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Chromatin Immunoprecipitation: A technique for identifying specific DNA sequences that are bound, in vivo, to proteins of interest. It involves formaldehyde fixation of Chromatin to crosslink the Dna-binding proteins to the DNA. After shearing the DNA into small fragments, specific DNA-protein complexes are isolated by immunoprecipitation with protein-specific Antibodies. Then, the DNA isolated from the complex can be identified by Pcr amplification and sequencing.

Chromatin Immunoprecipitation (ChIP) Protocol for Low-abundance Embryonic Samples

1Center for Molecular Medicine Cologne (CMMC), University of Cologne, 2Cologne Center for Genomics (CCG), University of Cologne, 3Cologne Excellence Cluster for Cellular Stress Responses in Aging-Associated Diseases (CECAD), Research Center and Systems Biology of Ageing Cologne, University of Cologne

JoVE 56186


Native Chromatin Immunoprecipitation Using Murine Brain Tumor Neurospheres

1Department of Cell and Developmental Biology, University of Michigan Medical School, 2Department of Neurosurgery, University of Michigan Medical School, 3Cancer Research Summer Internship Program (CARSIP), Cancer Biology Program, University of Michigan Medical School, 4Department of Biology, University of Puerto Rico-Río Piedras Campus

JoVE 57016

 Cancer Research

Chromatin Immunoprecipitation

JoVE 5551

Histones are proteins that help organize DNA in eukaryotic nuclei by serving as “scaffolds” around which DNA can be wrapped, forming a complex called “chromatin”. These proteins can be modified through the addition of chemical groups, and these changes affect gene expression. Researchers use a technique called chromatin immunoprecipitation (ChIP) to better understand which DNA regions associate with specific histone modifications or other gene regulatory proteins. Antibodies are used to isolate the protein of interest, and the bound DNA is extracted for analysis. Here, JoVE presents the principles behind ChIP, discussing specific histone modifications and their relationship to gene expression and DNA organization. We then review how to perform a ChIP protocol, and explore the ways scientists are currently using this technique.


Chromatin Interaction Analysis with Paired-End Tag Sequencing (ChIA-PET) for Mapping Chromatin Interactions and Understanding Transcription Regulation

1Genome Institute of Singapore, Agency for Science, Technology and Research, Singapore, 2A*STAR-Duke-NUS Neuroscience Research Partnership, Singapore, 3Department of Biochemistry, National University of Singapore, Singapore

JoVE 3770


Real-time Analysis of Transcription Factor Binding, Transcription, Translation, and Turnover to Display Global Events During Cellular Activation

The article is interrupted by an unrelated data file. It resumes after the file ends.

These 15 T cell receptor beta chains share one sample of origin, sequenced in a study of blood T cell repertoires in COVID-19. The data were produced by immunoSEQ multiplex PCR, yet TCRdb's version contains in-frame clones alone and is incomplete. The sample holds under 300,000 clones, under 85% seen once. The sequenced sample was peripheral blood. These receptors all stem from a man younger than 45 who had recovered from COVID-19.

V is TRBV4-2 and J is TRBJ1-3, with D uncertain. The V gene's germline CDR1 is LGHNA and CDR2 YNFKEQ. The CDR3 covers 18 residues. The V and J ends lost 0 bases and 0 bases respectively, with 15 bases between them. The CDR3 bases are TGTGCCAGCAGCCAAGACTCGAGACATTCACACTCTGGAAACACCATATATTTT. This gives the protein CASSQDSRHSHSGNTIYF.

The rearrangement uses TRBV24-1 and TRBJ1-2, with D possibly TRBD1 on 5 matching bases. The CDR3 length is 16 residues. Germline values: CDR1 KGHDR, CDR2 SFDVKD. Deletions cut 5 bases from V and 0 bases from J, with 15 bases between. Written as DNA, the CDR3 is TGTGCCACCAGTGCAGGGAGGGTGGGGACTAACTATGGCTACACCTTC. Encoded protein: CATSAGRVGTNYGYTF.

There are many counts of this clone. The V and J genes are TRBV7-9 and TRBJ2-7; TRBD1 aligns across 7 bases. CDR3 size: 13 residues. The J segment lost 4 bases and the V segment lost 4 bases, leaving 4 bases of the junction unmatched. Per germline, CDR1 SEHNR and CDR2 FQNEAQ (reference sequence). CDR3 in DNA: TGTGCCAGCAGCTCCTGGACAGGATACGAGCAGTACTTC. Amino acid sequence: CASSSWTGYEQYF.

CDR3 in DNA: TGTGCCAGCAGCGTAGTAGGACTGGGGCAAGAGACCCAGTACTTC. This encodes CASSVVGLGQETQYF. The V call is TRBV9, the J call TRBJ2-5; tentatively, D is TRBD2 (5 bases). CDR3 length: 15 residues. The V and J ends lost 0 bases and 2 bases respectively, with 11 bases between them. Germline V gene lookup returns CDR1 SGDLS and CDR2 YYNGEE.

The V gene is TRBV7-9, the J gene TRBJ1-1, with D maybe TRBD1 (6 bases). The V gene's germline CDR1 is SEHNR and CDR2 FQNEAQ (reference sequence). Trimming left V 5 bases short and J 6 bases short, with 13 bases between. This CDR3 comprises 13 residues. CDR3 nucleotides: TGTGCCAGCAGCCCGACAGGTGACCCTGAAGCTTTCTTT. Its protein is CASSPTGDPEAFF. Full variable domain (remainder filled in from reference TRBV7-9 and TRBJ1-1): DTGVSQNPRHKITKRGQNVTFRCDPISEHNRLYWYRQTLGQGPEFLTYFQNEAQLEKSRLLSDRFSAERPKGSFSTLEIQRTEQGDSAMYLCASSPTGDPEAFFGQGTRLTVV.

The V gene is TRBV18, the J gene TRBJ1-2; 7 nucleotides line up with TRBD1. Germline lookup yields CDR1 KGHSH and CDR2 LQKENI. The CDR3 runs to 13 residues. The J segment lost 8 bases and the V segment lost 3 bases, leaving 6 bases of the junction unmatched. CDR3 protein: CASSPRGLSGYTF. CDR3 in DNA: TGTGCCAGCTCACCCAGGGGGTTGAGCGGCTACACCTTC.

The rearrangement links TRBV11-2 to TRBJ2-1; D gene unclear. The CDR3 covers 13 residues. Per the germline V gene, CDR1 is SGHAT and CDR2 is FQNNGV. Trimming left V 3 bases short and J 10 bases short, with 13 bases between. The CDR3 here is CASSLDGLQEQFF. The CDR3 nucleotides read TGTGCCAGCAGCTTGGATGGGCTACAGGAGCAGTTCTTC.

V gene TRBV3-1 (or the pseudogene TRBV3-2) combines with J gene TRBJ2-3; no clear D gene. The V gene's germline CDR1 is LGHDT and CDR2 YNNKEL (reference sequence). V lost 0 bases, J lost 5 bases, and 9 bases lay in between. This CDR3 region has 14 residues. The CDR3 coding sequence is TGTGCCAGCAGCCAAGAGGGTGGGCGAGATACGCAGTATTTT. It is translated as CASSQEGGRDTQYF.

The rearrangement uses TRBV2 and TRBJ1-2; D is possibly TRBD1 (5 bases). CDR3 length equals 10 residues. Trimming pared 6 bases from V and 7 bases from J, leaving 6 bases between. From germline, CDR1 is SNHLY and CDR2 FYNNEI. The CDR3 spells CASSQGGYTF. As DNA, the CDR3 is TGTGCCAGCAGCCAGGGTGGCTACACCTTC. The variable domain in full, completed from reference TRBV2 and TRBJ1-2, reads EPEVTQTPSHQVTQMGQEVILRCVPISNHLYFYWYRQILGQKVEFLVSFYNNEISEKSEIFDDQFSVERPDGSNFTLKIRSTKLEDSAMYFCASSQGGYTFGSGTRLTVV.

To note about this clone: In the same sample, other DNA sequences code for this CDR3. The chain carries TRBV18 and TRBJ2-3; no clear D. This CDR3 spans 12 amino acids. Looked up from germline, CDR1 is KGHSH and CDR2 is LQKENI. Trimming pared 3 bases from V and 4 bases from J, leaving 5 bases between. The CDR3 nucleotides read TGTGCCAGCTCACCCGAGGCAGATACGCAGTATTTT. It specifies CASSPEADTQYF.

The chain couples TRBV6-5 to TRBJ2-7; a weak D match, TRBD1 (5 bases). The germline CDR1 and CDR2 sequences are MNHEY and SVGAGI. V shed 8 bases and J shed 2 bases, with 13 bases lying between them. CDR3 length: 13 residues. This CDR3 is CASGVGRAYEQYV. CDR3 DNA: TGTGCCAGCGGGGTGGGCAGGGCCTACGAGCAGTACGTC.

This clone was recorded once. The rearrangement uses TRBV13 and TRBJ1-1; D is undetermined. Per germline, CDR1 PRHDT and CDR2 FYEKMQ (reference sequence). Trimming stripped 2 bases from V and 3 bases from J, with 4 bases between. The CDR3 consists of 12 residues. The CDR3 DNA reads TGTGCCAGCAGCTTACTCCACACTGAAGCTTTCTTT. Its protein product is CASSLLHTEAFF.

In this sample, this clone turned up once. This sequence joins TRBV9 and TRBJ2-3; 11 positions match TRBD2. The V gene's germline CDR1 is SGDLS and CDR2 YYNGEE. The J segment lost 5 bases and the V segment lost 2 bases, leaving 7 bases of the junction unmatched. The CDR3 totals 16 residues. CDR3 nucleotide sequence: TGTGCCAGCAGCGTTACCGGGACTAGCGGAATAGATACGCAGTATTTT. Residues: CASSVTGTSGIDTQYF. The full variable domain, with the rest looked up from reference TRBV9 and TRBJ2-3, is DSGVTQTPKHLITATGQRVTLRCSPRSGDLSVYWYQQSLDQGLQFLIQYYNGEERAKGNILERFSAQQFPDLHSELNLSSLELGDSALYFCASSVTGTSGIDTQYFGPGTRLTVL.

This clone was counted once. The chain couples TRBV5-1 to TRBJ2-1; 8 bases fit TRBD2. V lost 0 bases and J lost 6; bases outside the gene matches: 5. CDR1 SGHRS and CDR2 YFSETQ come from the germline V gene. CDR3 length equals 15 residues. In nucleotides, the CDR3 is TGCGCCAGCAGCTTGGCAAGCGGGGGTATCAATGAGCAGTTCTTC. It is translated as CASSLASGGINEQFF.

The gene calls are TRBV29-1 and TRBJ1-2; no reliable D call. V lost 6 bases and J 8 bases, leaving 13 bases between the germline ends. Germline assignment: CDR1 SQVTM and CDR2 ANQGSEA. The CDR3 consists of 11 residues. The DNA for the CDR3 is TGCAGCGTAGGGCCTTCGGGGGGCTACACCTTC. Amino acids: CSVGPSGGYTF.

1Institute for Diabetes and Obesity (IDO), German Center for Diabetes Research (DZD), Helmholtz Zentrum München, 2Institute for Informatics, Ludwig-Maximilians-Universität München, 3Roche Pharma Research and Early Development, Large Molecule Research, Roche Innovation Center Penzberg

JoVE 56752


Adaptation of Hybridization Capture of Chromatin-Associated Proteins for Proteomics to Mammalian Cells

1Department of Genetics, Texas Biomedical Research Institute, 2Department of Internal Medicine-Molecular Medicine, Wake Forest University School of Medicine, 3Department of Chemistry, University of Wisconsin

Video Coming Soon

JoVE 57140

 JoVE In-Press

Human Pluripotent Stem Cell Based Developmental Toxicity Assays for Chemical Safety Screening and Systems Biology Data Generation

1Center of Physiology and Pathophysiology, Institute of Neurophysiology, University of Cologne, 2Department of Biology, University of Konstanz, 3Department of Statistics, Technical University of Dortmund, 4Leibniz Research Centre for Working Environment and Human Factors, Technical University of Dortmund

JoVE 52333

 Developmental Biology

Promoter Capture Hi-C: High-Resolution, Genome-Wide Profiling of Promoter Interactions

1Nuclear Dynamics Programme, The Babraham Institute, Babraham Research Campus, 2IJC Building, Campus ICO-Germans Trias i Pujol, Josep Carreras Leukemia Research Institute, 3Departamento de Genética Molecular, Instituto de Fisiología Celular, Universidad Nacional Autónoma de México, 4Bioinformatics Group, The Babraham Institute, Babraham Research Campus, 5Department of Biological Science, Florida State University

Video Coming Soon

JoVE 57320

 JoVE In-Press

Laser Microirradiation to Study In Vivo Cellular Responses to Simple and Complex DNA Damage

1Department of Biological Chemistry, School of Medicine, University of California, Irvine, 2Beckman Laser Institute and Medical Clinic, University of California, Irvine, 3Department of Developmental and Cell Biology, School of Biological Sciences, University of California, Irvine, 4Department of Biomedical Engineering and Surgery, University of California, Irvine

JoVE 56213


Genome-wide Mapping of Drug-DNA Interactions in Cells with COSMIC (Crosslinking of Small Molecules to Isolate Chromatin)

1Department of Biochemistry, University of Wisconsin–Madison, 2Department of Electrical and Computer Engineering, University of Wisconsin–Madison, 3Graduate Program in Cellular and Molecular Biology, University of Wisconsin–Madison, 4The Genome Center, University of Wisconsin–Madison

JoVE 53510


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